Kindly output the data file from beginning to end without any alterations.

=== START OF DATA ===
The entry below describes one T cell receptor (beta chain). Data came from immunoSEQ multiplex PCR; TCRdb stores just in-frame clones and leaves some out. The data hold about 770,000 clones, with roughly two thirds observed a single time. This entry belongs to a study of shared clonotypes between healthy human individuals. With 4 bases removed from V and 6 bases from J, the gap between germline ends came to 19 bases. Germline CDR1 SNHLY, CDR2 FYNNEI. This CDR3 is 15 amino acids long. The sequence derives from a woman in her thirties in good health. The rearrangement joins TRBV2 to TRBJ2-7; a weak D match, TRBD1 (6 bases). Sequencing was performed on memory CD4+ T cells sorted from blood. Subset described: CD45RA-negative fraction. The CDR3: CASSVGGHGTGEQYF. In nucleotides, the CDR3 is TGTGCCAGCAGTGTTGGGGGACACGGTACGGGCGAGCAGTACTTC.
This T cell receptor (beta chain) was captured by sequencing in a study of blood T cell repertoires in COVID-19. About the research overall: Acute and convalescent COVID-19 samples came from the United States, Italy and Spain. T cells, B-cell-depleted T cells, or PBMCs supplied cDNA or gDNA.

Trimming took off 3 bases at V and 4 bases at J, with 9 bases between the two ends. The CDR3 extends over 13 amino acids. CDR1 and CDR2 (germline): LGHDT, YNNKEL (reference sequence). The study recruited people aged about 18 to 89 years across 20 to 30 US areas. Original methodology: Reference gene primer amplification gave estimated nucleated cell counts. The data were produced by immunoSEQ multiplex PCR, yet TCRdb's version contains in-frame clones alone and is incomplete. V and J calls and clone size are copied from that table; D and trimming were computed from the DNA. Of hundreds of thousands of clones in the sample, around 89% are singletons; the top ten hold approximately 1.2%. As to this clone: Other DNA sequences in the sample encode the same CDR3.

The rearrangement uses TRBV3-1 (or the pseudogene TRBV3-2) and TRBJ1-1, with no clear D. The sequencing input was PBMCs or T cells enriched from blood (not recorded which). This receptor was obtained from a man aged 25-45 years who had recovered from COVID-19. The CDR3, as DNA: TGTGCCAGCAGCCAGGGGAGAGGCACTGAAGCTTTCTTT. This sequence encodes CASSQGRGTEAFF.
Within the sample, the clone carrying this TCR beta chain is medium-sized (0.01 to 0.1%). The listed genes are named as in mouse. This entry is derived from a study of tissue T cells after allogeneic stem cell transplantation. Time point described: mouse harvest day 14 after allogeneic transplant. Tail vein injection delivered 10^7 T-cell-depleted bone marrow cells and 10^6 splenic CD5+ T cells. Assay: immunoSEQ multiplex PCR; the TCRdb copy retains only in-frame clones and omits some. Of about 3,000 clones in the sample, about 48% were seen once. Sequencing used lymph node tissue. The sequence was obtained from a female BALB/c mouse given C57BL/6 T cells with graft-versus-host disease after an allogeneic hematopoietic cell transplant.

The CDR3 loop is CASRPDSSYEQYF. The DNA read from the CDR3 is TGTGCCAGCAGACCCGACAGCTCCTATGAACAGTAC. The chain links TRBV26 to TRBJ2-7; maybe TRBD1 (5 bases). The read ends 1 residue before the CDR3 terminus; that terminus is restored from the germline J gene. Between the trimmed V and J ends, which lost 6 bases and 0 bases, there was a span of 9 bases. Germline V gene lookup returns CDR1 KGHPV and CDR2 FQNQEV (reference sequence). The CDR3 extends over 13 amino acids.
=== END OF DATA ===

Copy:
The entry below describes one T cell receptor (beta chain). Data came from immunoSEQ multiplex PCR; TCRdb stores just in-frame clones and leaves some out. The data hold about 770,000 clones, with roughly two thirds observed a single time. This entry belongs to a study of shared clonotypes between healthy human individuals. With 4 bases removed from V and 6 bases from J, the gap between germline ends came to 19 bases. Germline CDR1 SNHLY, CDR2 FYNNEI. This CDR3 is 15 amino acids long. The sequence derives from a woman in her thirties in good health. The rearrangement joins TRBV2 to TRBJ2-7; a weak D match, TRBD1 (6 bases). Sequencing was performed on memory CD4+ T cells sorted from blood. Subset described: CD45RA-negative fraction. The CDR3: CASSVGGHGTGEQYF. In nucleotides, the CDR3 is TGTGCCAGCAGTGTTGGGGGACACGGTACGGGCGAGCAGTACTTC.
This T cell receptor (beta chain) was captured by sequencing in a study of blood T cell repertoires in COVID-19. About the research overall: Acute and convalescent COVID-19 samples came from the United States, Italy and Spain. T cells, B-cell-depleted T cells, or PBMCs supplied cDNA or gDNA.

Trimming took off 3 bases at V and 4 bases at J, with 9 bases between the two ends. The CDR3 extends over 13 amino acids. CDR1 and CDR2 (germline): LGHDT, YNNKEL (reference sequence). The study recruited people aged about 18 to 89 years across 20 to 30 US areas. Original methodology: Reference gene primer amplification gave estimated nucleated cell counts. The data were produced by immunoSEQ multiplex PCR, yet TCRdb's version contains in-frame clones alone and is incomplete. V and J calls and clone size are copied from that table; D and trimming were computed from the DNA. Of hundreds of thousands of clones in the sample, around 89% are singletons; the top ten hold approximately 1.2%. As to this clone: Other DNA sequences in the sample encode the same CDR3.

The rearrangement uses TRBV3-1 (or the pseudogene TRBV3-2) and TRBJ1-1, with no clear D. The sequencing input was PBMCs or T cells enriched from blood (not recorded which). This receptor was obtained from a man aged 25-45 years who had recovered from COVID-19. The CDR3, as DNA: TGTGCCAGCAGCCAGGGGAGAGGCACTGAAGCTTTCTTT. This sequence encodes CASSQGRGTEAFF.
Within the sample, the clone carrying this TCR beta chain is medium-sized (0.01 to 0.1%). The listed genes are named as in mouse. This entry is derived from a study of tissue T cells after allogeneic stem cell transplantation. Time point described: mouse harvest day 14 after allogeneic transplant. Tail vein injection delivered 10^7 T-cell-depleted bone marrow cells and 10^6 splenic CD5+ T cells. Assay: immunoSEQ multiplex PCR; the TCRdb copy retains only in-frame clones and omits some. Of about 3,000 clones in the sample, about 48% were seen once. Sequencing used lymph node tissue. The sequence was obtained from a female BALB/c mouse given C57BL/6 T cells with graft-versus-host disease after an allogeneic hematopoietic cell transplant.

The CDR3 loop is CASRPDSSYEQYF. The DNA read from the CDR3 is TGTGCCAGCAGACCCGACAGCTCCTATGAACAGTAC. The chain links TRBV26 to TRBJ2-7; maybe TRBD1 (5 bases). The read ends 1 residue before the CDR3 terminus; that terminus is restored from the germline J gene. Between the trimmed V and J ends, which lost 6 bases and 0 bases, there was a span of 9 bases. Germline V gene lookup returns CDR1 KGHPV and CDR2 FQNQEV (reference sequence). The CDR3 extends over 13 amino acids.